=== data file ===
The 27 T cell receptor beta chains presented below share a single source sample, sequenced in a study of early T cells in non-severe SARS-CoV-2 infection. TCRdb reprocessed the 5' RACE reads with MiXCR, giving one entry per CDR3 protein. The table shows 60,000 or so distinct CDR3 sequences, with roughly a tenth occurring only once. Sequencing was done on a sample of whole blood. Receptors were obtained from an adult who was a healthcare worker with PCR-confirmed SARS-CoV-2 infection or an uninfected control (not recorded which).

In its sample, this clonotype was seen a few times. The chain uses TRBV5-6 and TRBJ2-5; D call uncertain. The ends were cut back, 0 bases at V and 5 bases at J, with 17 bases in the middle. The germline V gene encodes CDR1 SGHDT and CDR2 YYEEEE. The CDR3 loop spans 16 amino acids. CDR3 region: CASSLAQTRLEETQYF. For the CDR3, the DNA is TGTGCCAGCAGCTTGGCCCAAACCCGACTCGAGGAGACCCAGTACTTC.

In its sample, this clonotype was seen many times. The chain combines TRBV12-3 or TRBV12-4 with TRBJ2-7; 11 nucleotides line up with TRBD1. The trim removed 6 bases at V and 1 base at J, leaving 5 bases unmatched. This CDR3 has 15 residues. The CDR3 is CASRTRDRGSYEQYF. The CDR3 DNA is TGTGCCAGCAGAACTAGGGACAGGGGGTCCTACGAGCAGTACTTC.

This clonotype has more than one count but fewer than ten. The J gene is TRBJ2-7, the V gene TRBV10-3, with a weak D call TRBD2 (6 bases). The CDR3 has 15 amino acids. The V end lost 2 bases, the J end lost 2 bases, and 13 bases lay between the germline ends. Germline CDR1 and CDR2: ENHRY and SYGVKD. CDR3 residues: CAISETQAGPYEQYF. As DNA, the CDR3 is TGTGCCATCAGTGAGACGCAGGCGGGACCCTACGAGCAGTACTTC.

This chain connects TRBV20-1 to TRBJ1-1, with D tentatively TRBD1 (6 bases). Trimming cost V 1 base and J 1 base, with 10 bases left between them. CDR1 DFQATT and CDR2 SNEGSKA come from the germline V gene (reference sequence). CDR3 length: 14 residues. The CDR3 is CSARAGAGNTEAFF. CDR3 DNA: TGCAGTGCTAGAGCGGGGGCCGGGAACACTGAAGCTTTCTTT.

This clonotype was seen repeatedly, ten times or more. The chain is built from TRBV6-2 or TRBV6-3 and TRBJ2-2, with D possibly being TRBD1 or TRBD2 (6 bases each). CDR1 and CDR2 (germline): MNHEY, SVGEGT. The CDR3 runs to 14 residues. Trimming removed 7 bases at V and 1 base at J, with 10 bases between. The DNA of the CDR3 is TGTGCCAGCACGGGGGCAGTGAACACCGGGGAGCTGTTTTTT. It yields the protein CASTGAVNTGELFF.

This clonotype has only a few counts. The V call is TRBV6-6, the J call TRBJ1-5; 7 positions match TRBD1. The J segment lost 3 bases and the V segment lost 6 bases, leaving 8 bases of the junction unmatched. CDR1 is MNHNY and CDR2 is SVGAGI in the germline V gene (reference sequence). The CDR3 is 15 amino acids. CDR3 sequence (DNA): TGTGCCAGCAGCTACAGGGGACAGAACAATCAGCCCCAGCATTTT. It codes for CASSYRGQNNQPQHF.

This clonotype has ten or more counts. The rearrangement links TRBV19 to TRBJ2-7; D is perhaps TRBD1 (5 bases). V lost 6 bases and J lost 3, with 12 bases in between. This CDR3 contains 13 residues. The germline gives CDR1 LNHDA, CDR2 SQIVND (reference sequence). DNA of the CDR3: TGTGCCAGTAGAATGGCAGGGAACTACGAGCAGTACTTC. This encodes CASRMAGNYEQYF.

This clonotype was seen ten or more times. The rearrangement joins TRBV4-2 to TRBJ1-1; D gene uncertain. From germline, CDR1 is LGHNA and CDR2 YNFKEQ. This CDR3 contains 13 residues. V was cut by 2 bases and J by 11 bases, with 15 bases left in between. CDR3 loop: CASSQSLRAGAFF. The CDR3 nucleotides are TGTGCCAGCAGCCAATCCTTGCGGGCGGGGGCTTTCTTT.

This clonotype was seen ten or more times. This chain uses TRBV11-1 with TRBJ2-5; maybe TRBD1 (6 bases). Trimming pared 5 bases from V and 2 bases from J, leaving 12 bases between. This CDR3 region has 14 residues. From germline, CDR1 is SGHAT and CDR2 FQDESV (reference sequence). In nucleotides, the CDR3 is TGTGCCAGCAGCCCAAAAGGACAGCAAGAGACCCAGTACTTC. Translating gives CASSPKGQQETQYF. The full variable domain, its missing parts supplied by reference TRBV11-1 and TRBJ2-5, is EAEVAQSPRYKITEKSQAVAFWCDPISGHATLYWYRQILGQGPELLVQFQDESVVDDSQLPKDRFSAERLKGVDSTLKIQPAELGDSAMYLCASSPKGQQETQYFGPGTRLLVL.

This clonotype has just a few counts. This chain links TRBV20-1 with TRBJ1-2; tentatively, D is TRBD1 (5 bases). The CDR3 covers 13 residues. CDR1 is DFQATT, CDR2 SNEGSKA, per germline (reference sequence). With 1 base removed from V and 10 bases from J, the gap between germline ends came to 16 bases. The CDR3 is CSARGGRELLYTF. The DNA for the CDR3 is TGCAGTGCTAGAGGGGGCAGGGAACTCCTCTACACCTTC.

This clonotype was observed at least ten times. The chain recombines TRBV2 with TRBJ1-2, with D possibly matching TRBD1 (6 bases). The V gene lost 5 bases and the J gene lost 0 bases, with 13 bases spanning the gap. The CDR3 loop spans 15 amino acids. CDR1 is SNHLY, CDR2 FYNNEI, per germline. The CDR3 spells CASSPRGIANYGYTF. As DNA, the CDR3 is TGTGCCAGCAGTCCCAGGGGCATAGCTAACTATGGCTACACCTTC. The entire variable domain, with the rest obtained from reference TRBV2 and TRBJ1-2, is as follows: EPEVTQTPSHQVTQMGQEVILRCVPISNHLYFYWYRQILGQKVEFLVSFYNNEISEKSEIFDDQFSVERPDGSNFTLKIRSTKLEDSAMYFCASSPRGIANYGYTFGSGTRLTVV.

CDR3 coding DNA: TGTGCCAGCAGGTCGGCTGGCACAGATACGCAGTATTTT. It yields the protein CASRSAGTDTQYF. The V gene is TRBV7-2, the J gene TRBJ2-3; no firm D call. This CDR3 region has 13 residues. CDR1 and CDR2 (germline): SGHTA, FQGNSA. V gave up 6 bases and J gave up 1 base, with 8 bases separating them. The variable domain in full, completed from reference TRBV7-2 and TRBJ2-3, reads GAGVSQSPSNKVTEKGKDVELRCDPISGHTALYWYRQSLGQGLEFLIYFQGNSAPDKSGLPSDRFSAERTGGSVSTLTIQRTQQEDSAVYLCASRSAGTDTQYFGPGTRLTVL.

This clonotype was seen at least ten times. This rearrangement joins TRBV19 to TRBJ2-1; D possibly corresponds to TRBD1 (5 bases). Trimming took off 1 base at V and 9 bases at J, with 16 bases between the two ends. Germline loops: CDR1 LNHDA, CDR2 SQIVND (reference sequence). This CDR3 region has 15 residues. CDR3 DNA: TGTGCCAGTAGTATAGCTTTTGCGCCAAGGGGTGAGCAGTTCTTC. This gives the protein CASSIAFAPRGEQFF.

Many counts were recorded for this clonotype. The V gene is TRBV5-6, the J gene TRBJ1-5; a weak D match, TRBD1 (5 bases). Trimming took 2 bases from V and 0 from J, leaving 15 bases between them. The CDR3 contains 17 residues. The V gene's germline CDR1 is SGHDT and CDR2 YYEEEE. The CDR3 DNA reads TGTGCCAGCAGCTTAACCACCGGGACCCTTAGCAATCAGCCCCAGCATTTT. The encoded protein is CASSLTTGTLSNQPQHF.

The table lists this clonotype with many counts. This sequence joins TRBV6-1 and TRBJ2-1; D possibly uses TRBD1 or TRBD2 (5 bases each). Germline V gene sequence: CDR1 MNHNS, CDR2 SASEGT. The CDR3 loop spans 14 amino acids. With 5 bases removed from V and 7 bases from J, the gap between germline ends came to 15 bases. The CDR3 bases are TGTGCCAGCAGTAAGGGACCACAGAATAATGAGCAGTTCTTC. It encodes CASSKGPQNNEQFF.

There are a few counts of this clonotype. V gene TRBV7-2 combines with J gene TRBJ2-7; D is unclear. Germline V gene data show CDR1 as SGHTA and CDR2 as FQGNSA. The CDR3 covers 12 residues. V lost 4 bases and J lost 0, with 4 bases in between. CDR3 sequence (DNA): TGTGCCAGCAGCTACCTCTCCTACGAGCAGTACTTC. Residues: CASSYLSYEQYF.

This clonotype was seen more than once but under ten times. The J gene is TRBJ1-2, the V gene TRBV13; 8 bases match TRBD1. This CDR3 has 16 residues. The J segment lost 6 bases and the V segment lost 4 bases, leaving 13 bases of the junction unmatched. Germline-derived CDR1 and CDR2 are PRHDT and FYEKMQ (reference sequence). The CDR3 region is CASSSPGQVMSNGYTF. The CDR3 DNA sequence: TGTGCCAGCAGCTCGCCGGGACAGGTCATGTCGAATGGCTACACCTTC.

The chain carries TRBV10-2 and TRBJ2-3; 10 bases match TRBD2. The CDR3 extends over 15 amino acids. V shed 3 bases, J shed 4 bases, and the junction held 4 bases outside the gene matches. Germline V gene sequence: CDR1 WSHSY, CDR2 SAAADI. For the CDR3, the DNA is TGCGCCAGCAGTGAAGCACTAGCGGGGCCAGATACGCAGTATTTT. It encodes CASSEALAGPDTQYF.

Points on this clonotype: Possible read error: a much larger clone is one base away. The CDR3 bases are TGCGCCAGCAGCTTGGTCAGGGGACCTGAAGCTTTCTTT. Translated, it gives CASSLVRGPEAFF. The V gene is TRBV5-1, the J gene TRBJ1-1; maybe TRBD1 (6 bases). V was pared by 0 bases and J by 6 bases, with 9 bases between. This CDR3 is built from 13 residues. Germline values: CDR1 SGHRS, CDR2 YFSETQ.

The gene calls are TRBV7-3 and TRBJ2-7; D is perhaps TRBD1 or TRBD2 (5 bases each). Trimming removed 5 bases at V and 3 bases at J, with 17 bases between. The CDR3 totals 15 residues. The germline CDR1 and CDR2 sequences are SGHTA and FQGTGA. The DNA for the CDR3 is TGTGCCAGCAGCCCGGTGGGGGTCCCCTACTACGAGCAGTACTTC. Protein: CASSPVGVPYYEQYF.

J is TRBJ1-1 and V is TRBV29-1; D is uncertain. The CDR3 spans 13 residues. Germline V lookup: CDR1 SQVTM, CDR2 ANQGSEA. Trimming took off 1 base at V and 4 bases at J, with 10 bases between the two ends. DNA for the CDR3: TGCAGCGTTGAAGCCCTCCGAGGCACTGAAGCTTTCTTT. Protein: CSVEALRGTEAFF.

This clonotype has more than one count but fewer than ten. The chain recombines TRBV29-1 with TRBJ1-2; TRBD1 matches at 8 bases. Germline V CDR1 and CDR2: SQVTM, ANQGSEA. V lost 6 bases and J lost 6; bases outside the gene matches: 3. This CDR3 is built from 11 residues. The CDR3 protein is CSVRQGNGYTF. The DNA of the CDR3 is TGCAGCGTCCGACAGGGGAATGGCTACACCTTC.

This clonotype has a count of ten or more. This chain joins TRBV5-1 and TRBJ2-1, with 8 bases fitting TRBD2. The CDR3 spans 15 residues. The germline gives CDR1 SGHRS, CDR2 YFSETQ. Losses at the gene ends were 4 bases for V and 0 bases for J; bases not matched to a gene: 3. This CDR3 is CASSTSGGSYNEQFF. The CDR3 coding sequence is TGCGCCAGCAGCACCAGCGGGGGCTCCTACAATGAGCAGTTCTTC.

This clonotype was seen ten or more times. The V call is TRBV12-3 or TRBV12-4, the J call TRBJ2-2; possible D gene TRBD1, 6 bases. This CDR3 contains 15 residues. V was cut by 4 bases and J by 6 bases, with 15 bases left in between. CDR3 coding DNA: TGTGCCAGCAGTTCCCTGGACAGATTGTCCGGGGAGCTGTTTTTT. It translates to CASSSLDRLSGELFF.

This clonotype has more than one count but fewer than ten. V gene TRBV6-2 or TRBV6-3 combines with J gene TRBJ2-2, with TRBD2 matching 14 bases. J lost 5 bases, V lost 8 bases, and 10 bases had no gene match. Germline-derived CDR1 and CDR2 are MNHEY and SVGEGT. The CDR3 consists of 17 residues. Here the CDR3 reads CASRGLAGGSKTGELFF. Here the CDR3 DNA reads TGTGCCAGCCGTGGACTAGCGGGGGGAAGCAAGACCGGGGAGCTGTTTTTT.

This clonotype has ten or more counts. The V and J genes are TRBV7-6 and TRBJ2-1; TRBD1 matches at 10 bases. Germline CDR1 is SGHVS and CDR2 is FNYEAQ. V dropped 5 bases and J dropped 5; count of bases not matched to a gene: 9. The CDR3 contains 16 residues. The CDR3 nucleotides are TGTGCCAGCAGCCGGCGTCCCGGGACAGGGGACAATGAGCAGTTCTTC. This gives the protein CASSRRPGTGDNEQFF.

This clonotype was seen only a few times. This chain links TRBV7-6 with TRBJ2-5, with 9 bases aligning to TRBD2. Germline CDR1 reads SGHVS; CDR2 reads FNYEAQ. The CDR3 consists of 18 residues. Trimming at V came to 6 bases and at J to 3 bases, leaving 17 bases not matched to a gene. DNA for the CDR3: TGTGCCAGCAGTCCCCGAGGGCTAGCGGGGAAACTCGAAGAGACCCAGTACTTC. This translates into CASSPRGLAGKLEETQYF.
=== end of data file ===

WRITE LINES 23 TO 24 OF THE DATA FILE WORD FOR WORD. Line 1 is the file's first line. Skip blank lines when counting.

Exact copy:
This clonotype has more than one count but fewer than ten. The chain recombines TRBV29-1 with TRBJ1-2; TRBD1 matches at 8 bases. Germline V CDR1 and CDR2: SQVTM, ANQGSEA. V lost 6 bases and J lost 6; bases outside the gene matches: 3. This CDR3 is built from 11 residues. The CDR3 protein is CSVRQGNGYTF. The DNA of the CDR3 is TGCAGCGTCCGACAGGGGAATGGCTACACCTTC.

This clonotype has a count of ten or more. This chain joins TRBV5-1 and TRBJ2-1, with 8 bases fitting TRBD2. The CDR3 spans 15 residues. The germline gives CDR1 SGHRS, CDR2 YFSETQ. Losses at the gene ends were 4 bases for V and 0 bases for J; bases not matched to a gene: 3. This CDR3 is CASSTSGGSYNEQFF. The CDR3 coding sequence is TGCGCCAGCAGCACCAGCGGGGGCTCCTACAATGAGCAGTTCTTC.